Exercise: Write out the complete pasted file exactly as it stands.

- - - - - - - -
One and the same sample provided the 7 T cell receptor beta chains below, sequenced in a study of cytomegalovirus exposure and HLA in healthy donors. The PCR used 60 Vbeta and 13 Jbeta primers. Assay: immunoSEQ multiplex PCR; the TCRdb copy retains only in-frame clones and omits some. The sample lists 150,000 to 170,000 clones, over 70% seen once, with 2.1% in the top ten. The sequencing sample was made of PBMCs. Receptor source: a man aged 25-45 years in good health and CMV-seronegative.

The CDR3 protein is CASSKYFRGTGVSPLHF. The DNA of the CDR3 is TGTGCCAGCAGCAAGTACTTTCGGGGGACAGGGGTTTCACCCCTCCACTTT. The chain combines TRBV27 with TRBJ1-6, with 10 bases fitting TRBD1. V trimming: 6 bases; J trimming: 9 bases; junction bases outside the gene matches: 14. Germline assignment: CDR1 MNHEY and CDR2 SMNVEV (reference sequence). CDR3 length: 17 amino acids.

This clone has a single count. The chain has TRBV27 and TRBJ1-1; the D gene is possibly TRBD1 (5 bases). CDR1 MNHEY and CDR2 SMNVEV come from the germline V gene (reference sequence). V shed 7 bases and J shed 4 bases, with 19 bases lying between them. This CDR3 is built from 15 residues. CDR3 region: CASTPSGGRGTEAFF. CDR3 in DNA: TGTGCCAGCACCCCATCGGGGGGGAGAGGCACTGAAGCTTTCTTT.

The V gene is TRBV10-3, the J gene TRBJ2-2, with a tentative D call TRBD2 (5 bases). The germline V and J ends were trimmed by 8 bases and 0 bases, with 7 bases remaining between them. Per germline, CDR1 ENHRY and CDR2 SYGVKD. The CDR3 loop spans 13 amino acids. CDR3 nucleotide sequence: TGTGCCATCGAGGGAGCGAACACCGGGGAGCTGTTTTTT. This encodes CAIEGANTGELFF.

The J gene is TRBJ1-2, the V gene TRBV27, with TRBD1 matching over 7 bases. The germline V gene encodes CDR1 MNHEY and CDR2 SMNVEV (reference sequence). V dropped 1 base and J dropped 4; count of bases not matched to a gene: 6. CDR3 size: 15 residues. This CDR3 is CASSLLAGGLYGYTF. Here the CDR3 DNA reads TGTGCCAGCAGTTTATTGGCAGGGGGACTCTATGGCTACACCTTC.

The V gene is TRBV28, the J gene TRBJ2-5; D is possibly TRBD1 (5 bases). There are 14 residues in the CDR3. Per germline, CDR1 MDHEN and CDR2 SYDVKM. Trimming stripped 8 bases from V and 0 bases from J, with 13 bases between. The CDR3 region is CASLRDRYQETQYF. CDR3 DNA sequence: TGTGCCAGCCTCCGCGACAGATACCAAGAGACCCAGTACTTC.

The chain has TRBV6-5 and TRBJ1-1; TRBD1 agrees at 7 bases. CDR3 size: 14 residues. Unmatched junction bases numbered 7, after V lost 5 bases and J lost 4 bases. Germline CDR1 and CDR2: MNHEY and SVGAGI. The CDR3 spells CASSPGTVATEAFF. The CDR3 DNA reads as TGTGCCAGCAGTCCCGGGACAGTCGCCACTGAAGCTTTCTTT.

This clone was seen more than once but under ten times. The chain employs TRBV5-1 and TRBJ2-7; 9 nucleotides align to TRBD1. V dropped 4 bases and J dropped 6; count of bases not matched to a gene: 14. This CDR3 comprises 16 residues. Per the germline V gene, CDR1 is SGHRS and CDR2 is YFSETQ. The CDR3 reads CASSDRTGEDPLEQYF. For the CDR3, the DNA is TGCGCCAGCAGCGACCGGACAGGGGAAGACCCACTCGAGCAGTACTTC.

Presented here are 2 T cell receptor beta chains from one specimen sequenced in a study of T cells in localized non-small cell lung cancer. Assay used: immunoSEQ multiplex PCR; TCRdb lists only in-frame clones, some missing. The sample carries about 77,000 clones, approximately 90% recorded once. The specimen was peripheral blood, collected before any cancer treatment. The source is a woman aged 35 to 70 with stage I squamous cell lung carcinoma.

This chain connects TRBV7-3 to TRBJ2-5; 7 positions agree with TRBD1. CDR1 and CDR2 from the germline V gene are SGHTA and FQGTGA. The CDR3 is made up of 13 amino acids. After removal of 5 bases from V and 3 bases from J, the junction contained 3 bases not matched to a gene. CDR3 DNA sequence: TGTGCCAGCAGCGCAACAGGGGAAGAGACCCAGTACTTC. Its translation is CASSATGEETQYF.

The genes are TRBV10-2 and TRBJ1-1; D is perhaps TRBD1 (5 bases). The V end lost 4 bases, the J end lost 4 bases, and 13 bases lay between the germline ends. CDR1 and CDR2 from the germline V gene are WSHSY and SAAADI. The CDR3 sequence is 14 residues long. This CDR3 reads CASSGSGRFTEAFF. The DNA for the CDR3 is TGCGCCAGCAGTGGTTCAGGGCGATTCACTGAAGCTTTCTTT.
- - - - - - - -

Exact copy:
One and the same sample provided the 7 T cell receptor beta chains below, sequenced in a study of cytomegalovirus exposure and HLA in healthy donors. The PCR used 60 Vbeta and 13 Jbeta primers. Assay: immunoSEQ multiplex PCR; the TCRdb copy retains only in-frame clones and omits some. The sample lists 150,000 to 170,000 clones, over 70% seen once, with 2.1% in the top ten. The sequencing sample was made of PBMCs. Receptor source: a man aged 25-45 years in good health and CMV-seronegative.

The CDR3 protein is CASSKYFRGTGVSPLHF. The DNA of the CDR3 is TGTGCCAGCAGCAAGTACTTTCGGGGGACAGGGGTTTCACCCCTCCACTTT. The chain combines TRBV27 with TRBJ1-6, with 10 bases fitting TRBD1. V trimming: 6 bases; J trimming: 9 bases; junction bases outside the gene matches: 14. Germline assignment: CDR1 MNHEY and CDR2 SMNVEV (reference sequence). CDR3 length: 17 amino acids.

This clone has a single count. The chain has TRBV27 and TRBJ1-1; the D gene is possibly TRBD1 (5 bases). CDR1 MNHEY and CDR2 SMNVEV come from the germline V gene (reference sequence). V shed 7 bases and J shed 4 bases, with 19 bases lying between them. This CDR3 is built from 15 residues. CDR3 region: CASTPSGGRGTEAFF. CDR3 in DNA: TGTGCCAGCACCCCATCGGGGGGGAGAGGCACTGAAGCTTTCTTT.

The V gene is TRBV10-3, the J gene TRBJ2-2, with a tentative D call TRBD2 (5 bases). The germline V and J ends were trimmed by 8 bases and 0 bases, with 7 bases remaining between them. Per germline, CDR1 ENHRY and CDR2 SYGVKD. The CDR3 loop spans 13 amino acids. CDR3 nucleotide sequence: TGTGCCATCGAGGGAGCGAACACCGGGGAGCTGTTTTTT. This encodes CAIEGANTGELFF.

The J gene is TRBJ1-2, the V gene TRBV27, with TRBD1 matching over 7 bases. The germline V gene encodes CDR1 MNHEY and CDR2 SMNVEV (reference sequence). V dropped 1 base and J dropped 4; count of bases not matched to a gene: 6. CDR3 size: 15 residues. This CDR3 is CASSLLAGGLYGYTF. Here the CDR3 DNA reads TGTGCCAGCAGTTTATTGGCAGGGGGACTCTATGGCTACACCTTC.

The V gene is TRBV28, the J gene TRBJ2-5; D is possibly TRBD1 (5 bases). There are 14 residues in the CDR3. Per germline, CDR1 MDHEN and CDR2 SYDVKM. Trimming stripped 8 bases from V and 0 bases from J, with 13 bases between. The CDR3 region is CASLRDRYQETQYF. CDR3 DNA sequence: TGTGCCAGCCTCCGCGACAGATACCAAGAGACCCAGTACTTC.

The chain has TRBV6-5 and TRBJ1-1; TRBD1 agrees at 7 bases. CDR3 size: 14 residues. Unmatched junction bases numbered 7, after V lost 5 bases and J lost 4 bases. Germline CDR1 and CDR2: MNHEY and SVGAGI. The CDR3 spells CASSPGTVATEAFF. The CDR3 DNA reads as TGTGCCAGCAGTCCCGGGACAGTCGCCACTGAAGCTTTCTTT.

This clone was seen more than once but under ten times. The chain employs TRBV5-1 and TRBJ2-7; 9 nucleotides align to TRBD1. V dropped 4 bases and J dropped 6; count of bases not matched to a gene: 14. This CDR3 comprises 16 residues. Per the germline V gene, CDR1 is SGHRS and CDR2 is YFSETQ. The CDR3 reads CASSDRTGEDPLEQYF. For the CDR3, the DNA is TGCGCCAGCAGCGACCGGACAGGGGAAGACCCACTCGAGCAGTACTTC.

Presented here are 2 T cell receptor beta chains from one specimen sequenced in a study of T cells in localized non-small cell lung cancer. Assay used: immunoSEQ multiplex PCR; TCRdb lists only in-frame clones, some missing. The sample carries about 77,000 clones, approximately 90% recorded once. The specimen was peripheral blood, collected before any cancer treatment. The source is a woman aged 35 to 70 with stage I squamous cell lung carcinoma.

This chain connects TRBV7-3 to TRBJ2-5; 7 positions agree with TRBD1. CDR1 and CDR2 from the germline V gene are SGHTA and FQGTGA. The CDR3 is made up of 13 amino acids. After removal of 5 bases from V and 3 bases from J, the junction contained 3 bases not matched to a gene. CDR3 DNA sequence: TGTGCCAGCAGCGCAACAGGGGAAGAGACCCAGTACTTC. Its translation is CASSATGEETQYF.

The genes are TRBV10-2 and TRBJ1-1; D is perhaps TRBD1 (5 bases). The V end lost 4 bases, the J end lost 4 bases, and 13 bases lay between the germline ends. CDR1 and CDR2 from the germline V gene are WSHSY and SAAADI. The CDR3 sequence is 14 residues long. This CDR3 reads CASSGSGRFTEAFF. The DNA for the CDR3 is TGCGCCAGCAGTGGTTCAGGGCGATTCACTGAAGCTTTCTTT.